Baking day is where the real message of Amish Friendship bread comes through loud and clear. During the process, four cups of batter are pulled out and bagged for new starters.  These starters are then distributed to friends, family, neighbors, etc., while one is kept for yourself.  This creates an immediate connection with everyone in the circle as the next bake day arrives.  As the starter chain grows, the community grows and so does the sense of doing something meaningful.  Over the course of four batches, I realized I wasn’t baking alone and that created an instant kinship with every single person who had received a starter, including the people before and after my link in the chain. There is something magical and very warm about doing the same thing at the same time as those in my inner circle and beyond.  Every ten days that feeling comes back when I bake the next batch.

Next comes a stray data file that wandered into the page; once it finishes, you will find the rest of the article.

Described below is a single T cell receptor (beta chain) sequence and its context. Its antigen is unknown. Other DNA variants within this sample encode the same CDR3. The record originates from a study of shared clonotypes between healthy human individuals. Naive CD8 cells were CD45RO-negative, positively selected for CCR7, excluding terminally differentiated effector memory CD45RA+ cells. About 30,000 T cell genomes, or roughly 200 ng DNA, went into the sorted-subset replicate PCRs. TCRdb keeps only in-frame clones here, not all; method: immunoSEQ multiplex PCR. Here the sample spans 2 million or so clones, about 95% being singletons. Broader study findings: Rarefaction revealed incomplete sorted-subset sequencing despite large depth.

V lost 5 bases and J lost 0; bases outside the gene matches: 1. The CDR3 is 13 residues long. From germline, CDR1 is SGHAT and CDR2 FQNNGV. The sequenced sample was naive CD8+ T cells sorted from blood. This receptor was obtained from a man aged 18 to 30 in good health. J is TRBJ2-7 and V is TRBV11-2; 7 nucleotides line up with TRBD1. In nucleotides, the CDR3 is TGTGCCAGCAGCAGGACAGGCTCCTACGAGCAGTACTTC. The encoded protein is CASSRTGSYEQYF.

Better still, each batch yields two loaves of bread.  The sharing doesn’t end with starters!  It only continues as one loaf stays at home and the other is shared with others.  The office at work has been loaded with yummy loaves and muffins for weeks, while my grandparents always have a fresh loaf on their counter thanks to the baking efforts of me and my sister.

Batch #4 of Amish Friendship Bread

This experience has been very rewarding and tasty, so I thought I’d pass it along to my friends in the blogosphere.  The recipe for the starter is usually kept under wraps in order to keep the spirit of sharing alive, but I managed to find a starter recipe that matches up with the baking directions I received for my bread.  If you’re interested in starting an Amish Friendship Bread chain, go here for starter and baking recipes.

May we all be inspired to strengthen the bonds of friendship and keep strong the tradition of sharing.

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c.b. 2012